The Army, too, said it has safeguards built into the awards system. The process begins with commanders in the war zone, who must review reports of potentially heroic feats and potential eyewitnesses, then decide which medal to recommend.
“The commander on the ground is the one who must make the call on what level award is given to a soldier,” said Lt. Col. Kevin Arata, a spokesman on personnel issues. “The commanders are the ones best fit to recognize their efforts and validate their actions justifying each award.”
At a farewell press briefing Dec. 8 before he gave up his command, Army Lt. Gen. Peter Chiarelli left reporters with a tale of heroism. Gen. Chiarelli told the story of an unnamed soldier, a gunner on a Humvee, who saw a grenade tossed inside the truck. He yelled grenade and began to jump out of the vehicle, as per his training. But his combat buddies didn’t hear, or misunderstood.
“In a singular act of heroism, this soldier, who was halfway out of the truck, dropped back into the truck and placed his body against that grenade, thereby saving the lives of the four other individuals that were inside that truck,” said Gen. Chiarelli, until recently the No. 2 U.S. officer in Iraq.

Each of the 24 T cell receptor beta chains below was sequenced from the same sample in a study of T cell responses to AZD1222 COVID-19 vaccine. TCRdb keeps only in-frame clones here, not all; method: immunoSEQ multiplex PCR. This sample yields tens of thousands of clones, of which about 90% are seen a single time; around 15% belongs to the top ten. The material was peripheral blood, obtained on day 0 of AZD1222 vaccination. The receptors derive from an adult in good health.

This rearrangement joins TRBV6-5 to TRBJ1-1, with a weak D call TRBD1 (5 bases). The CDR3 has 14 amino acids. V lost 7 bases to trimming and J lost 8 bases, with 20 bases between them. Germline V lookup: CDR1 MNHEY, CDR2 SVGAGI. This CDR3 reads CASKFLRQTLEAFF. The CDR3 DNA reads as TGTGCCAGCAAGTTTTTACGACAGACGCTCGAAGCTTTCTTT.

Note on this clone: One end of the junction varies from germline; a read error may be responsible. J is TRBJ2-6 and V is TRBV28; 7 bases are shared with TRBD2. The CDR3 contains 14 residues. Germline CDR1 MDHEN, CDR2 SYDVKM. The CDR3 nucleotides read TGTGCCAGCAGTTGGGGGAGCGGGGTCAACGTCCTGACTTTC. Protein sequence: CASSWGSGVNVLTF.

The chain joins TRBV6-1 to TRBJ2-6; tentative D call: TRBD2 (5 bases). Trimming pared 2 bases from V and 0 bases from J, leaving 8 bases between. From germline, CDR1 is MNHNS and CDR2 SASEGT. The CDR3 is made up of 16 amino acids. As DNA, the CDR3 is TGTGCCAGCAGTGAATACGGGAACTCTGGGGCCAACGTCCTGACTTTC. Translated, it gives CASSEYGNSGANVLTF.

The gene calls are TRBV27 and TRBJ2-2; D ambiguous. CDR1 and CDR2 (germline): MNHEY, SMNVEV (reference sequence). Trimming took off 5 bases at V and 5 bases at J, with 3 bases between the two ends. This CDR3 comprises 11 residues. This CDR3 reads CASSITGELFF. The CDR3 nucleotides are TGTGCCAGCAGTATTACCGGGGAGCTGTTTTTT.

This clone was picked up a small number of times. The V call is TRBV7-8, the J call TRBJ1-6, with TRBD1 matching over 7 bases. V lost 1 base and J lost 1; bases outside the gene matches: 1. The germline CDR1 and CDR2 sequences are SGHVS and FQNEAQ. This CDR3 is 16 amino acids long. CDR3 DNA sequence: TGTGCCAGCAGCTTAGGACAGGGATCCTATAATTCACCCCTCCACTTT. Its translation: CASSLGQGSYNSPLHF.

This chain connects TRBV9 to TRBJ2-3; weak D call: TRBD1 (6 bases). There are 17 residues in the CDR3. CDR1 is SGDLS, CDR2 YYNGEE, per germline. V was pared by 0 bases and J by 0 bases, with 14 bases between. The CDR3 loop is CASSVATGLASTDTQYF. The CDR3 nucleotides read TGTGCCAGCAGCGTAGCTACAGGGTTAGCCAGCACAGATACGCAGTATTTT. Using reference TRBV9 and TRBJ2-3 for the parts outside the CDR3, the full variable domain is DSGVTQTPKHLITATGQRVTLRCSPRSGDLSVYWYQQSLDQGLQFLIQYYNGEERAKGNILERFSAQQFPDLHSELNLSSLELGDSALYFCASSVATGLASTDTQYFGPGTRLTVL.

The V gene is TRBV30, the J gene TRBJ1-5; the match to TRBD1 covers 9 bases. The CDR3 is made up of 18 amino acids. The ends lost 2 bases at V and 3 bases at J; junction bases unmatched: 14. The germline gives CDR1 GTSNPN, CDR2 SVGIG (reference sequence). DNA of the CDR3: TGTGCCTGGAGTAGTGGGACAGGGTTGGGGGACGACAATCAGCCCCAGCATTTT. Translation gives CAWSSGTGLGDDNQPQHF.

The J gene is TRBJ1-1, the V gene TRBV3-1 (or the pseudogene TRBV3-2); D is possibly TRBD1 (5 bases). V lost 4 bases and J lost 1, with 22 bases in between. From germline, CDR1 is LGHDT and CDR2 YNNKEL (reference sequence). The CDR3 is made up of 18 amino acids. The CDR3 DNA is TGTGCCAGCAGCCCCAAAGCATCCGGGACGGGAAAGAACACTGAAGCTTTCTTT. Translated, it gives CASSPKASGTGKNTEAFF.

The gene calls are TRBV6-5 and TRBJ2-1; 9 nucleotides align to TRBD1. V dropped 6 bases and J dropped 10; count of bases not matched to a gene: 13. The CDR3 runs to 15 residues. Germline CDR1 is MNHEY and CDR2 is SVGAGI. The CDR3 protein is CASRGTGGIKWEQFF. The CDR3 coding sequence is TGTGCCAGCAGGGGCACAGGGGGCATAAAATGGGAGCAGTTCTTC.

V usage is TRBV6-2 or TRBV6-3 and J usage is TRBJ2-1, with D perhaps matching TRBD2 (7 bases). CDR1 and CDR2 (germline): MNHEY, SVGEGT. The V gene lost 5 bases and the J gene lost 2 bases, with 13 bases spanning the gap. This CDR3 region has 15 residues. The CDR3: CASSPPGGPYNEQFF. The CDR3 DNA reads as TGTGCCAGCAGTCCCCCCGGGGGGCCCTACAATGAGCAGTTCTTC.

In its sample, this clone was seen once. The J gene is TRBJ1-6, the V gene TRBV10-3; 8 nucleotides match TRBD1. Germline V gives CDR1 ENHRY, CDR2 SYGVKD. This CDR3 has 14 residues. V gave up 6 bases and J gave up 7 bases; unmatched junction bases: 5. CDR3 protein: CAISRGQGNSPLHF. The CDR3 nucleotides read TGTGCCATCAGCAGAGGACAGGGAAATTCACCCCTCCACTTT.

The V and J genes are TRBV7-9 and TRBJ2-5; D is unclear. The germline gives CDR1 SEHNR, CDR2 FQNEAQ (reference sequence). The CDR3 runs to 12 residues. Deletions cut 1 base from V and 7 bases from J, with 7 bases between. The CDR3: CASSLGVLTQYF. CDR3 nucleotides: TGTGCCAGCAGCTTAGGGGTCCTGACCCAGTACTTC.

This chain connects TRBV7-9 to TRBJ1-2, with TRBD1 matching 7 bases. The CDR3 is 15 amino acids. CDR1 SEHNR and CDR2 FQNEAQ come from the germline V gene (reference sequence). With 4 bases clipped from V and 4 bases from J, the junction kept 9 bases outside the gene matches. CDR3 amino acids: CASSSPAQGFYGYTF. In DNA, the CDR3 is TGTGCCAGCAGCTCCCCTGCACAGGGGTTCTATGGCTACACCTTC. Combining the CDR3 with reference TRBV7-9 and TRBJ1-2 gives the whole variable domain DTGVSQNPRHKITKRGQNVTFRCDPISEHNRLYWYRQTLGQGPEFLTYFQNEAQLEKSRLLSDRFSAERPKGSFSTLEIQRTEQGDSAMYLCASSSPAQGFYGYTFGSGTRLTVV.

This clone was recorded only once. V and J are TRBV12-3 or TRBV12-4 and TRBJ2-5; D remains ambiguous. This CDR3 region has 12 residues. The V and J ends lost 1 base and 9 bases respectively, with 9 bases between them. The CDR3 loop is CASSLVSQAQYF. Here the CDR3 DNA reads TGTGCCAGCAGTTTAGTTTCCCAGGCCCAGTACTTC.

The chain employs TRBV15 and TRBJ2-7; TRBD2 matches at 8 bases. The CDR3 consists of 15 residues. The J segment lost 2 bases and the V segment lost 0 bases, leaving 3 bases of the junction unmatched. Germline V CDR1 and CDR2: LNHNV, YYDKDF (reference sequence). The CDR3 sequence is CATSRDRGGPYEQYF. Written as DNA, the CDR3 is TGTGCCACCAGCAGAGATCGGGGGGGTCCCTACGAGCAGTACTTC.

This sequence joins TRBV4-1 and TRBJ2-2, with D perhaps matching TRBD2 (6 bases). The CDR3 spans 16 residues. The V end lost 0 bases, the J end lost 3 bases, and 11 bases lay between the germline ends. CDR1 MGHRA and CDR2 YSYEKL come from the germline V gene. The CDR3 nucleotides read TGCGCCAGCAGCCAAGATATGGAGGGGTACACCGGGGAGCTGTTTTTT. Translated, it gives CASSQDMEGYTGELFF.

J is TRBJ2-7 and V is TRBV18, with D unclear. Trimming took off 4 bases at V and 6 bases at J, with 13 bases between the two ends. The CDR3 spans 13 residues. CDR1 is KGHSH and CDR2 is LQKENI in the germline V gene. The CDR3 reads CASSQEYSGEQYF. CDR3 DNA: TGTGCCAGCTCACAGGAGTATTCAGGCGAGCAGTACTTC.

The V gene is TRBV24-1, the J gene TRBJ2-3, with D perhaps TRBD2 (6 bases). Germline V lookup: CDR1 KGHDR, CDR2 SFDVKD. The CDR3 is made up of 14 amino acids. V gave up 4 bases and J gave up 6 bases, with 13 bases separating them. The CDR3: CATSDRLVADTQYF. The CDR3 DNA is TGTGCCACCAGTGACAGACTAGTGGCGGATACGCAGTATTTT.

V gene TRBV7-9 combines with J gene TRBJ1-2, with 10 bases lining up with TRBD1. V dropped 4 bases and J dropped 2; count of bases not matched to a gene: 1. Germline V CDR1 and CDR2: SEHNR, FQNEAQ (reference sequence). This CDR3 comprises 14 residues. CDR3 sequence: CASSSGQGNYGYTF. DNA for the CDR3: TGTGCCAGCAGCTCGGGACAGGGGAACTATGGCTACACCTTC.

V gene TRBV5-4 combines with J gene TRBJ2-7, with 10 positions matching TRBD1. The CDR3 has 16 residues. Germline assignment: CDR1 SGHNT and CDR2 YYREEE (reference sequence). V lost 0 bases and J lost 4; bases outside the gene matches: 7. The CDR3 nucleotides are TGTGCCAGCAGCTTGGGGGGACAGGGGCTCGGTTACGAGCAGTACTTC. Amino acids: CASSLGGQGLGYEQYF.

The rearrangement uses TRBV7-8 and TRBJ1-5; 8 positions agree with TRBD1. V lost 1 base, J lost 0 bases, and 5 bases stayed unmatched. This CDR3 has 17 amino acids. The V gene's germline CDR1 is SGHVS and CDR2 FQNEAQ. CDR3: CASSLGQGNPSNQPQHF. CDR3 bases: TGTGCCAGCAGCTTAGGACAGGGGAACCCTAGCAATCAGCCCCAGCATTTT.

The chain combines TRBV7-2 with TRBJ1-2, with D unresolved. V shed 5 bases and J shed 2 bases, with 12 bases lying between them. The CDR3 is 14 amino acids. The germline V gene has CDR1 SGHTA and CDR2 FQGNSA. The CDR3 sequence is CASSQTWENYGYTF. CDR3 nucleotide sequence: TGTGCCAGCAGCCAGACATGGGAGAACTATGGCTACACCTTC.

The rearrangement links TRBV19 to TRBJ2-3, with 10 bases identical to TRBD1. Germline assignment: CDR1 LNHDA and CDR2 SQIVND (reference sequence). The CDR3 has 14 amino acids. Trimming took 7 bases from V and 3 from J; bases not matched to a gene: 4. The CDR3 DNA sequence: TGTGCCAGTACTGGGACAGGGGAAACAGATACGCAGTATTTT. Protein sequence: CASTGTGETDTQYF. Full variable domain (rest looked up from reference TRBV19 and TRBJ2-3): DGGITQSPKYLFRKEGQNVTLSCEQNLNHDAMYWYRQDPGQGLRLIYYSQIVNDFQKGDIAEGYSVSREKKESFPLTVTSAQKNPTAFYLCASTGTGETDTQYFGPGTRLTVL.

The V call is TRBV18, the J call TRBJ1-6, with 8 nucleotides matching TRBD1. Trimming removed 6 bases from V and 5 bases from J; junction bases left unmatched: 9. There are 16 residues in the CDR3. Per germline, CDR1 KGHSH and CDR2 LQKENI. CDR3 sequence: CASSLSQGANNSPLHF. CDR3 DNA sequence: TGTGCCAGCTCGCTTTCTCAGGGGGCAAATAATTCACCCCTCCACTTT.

Other commanders and the press have documented hundreds of heroic actions in Iraq and Afghanistan during the past five years. Yet, the Bush administration, to date, has awarded just two Medals of Honor, the nation’s highest military award.
To some veterans, it is a signal that the Pentagon is too timid in approving the award. They point out that the 1993 conflict in Somalia, where U.S. troops fought only one major urban battle, produced two Medals of Honor, the same number as five years of fighting in Afghanistan and nearly four in Iraq.
“Some commanders think the Army in the past was too generous in awards and, therefore, established very severe standards, which is their prerogative because it’s a commander’s decision whether or not a soldier gets recommended, and I think that makes sense,” Mr. Krohn said. “We would never want a universal standard that was too specific.”